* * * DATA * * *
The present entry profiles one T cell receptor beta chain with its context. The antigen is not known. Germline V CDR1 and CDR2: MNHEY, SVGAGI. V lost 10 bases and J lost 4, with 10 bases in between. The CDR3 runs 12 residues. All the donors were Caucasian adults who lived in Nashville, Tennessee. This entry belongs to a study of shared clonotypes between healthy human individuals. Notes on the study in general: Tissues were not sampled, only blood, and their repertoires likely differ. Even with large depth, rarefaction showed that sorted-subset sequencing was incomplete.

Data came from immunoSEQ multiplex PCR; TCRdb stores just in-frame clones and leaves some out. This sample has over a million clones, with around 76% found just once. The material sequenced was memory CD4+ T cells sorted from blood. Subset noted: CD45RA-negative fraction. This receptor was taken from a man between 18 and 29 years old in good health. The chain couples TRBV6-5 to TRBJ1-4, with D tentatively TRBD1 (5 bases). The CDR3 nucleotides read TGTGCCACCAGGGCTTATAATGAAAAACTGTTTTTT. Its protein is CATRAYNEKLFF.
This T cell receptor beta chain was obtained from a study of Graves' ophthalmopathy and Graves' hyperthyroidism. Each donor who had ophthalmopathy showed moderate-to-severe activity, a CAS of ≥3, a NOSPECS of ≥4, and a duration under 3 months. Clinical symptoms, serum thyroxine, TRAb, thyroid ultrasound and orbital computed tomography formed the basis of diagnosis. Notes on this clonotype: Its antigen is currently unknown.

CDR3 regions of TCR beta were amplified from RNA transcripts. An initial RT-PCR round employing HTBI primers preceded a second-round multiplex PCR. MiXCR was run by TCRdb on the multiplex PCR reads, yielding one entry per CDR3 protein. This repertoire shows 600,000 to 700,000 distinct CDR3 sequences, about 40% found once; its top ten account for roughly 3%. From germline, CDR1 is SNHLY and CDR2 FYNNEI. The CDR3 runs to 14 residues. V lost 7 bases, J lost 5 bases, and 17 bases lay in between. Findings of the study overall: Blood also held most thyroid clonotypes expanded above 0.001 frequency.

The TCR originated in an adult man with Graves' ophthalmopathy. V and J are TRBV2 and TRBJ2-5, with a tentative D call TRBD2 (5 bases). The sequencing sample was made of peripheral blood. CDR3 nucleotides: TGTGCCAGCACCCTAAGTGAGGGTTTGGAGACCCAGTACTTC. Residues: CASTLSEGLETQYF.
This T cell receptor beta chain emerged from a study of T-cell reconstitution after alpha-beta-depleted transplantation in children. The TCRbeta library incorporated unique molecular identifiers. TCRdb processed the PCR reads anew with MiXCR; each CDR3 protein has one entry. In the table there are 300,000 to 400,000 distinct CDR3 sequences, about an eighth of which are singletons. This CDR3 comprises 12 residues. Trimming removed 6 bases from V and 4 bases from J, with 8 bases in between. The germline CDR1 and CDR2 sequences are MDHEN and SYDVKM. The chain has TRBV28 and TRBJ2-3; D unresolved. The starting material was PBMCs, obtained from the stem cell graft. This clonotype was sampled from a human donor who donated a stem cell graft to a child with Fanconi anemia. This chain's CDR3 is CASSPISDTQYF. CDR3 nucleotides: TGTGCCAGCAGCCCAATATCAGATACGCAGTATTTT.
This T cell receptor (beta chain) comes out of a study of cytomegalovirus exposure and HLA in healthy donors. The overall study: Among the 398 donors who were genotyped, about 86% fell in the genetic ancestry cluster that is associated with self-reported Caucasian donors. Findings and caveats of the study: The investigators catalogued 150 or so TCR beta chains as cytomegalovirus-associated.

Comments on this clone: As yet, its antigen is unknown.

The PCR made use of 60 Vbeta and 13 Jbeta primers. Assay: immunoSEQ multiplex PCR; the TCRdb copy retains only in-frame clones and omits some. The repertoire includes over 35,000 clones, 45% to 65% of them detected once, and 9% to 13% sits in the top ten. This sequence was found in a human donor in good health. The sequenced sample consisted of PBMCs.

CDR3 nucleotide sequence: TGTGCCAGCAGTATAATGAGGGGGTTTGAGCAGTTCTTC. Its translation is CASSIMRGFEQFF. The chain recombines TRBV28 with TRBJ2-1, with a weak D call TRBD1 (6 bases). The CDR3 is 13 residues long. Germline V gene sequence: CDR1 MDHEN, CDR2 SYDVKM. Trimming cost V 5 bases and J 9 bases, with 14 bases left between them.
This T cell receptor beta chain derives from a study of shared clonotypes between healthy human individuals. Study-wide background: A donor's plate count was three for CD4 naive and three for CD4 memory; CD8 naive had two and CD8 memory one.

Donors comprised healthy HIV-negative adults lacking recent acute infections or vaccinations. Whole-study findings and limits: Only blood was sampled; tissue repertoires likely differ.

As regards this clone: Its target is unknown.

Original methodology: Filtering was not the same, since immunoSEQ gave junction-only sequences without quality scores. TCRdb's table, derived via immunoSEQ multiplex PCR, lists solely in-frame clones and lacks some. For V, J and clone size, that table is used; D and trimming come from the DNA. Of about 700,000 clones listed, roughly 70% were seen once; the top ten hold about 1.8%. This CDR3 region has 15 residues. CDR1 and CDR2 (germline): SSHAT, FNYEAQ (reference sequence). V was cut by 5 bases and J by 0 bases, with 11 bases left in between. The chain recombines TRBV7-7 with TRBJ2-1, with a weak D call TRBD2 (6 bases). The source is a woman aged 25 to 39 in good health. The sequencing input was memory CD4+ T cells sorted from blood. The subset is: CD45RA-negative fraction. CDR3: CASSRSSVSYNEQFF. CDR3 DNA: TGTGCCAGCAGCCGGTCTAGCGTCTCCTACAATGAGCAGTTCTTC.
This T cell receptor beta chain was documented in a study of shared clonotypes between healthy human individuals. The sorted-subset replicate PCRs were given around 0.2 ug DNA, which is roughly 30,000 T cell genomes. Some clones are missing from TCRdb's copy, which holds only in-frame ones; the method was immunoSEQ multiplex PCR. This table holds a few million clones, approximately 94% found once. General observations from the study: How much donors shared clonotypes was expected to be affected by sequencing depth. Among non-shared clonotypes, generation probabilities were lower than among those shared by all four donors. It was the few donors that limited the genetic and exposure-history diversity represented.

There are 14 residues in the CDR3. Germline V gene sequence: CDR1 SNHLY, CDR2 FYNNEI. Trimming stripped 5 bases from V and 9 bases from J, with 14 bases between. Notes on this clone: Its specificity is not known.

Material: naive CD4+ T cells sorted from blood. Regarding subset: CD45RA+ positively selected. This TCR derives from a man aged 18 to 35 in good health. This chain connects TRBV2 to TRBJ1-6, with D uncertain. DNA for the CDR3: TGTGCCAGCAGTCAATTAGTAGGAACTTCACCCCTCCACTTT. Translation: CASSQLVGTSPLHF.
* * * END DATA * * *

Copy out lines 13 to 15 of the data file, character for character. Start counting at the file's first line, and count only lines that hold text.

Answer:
As regards this clone: Its target is unknown.

Original methodology: Filtering was not the same, since immunoSEQ gave junction-only sequences without quality scores. TCRdb's table, derived via immunoSEQ multiplex PCR, lists solely in-frame clones and lacks some. For V, J and clone size, that table is used; D and trimming come from the DNA. Of about 700,000 clones listed, roughly 70% were seen once; the top ten hold about 1.8%. This CDR3 region has 15 residues. CDR1 and CDR2 (germline): SSHAT, FNYEAQ (reference sequence). V was cut by 5 bases and J by 0 bases, with 11 bases left in between. The chain recombines TRBV7-7 with TRBJ2-1, with a weak D call TRBD2 (6 bases). The source is a woman aged 25 to 39 in good health. The sequencing input was memory CD4+ T cells sorted from blood. The subset is: CD45RA-negative fraction. CDR3: CASSRSSVSYNEQFF. CDR3 DNA: TGTGCCAGCAGCCGGTCTAGCGTCTCCTACAATGAGCAGTTCTTC.
This T cell receptor beta chain was documented in a study of shared clonotypes between healthy human individuals. The sorted-subset replicate PCRs were given around 0.2 ug DNA, which is roughly 30,000 T cell genomes. Some clones are missing from TCRdb's copy, which holds only in-frame ones; the method was immunoSEQ multiplex PCR. This table holds a few million clones, approximately 94% found once. General observations from the study: How much donors shared clonotypes was expected to be affected by sequencing depth. Among non-shared clonotypes, generation probabilities were lower than among those shared by all four donors. It was the few donors that limited the genetic and exposure-history diversity represented.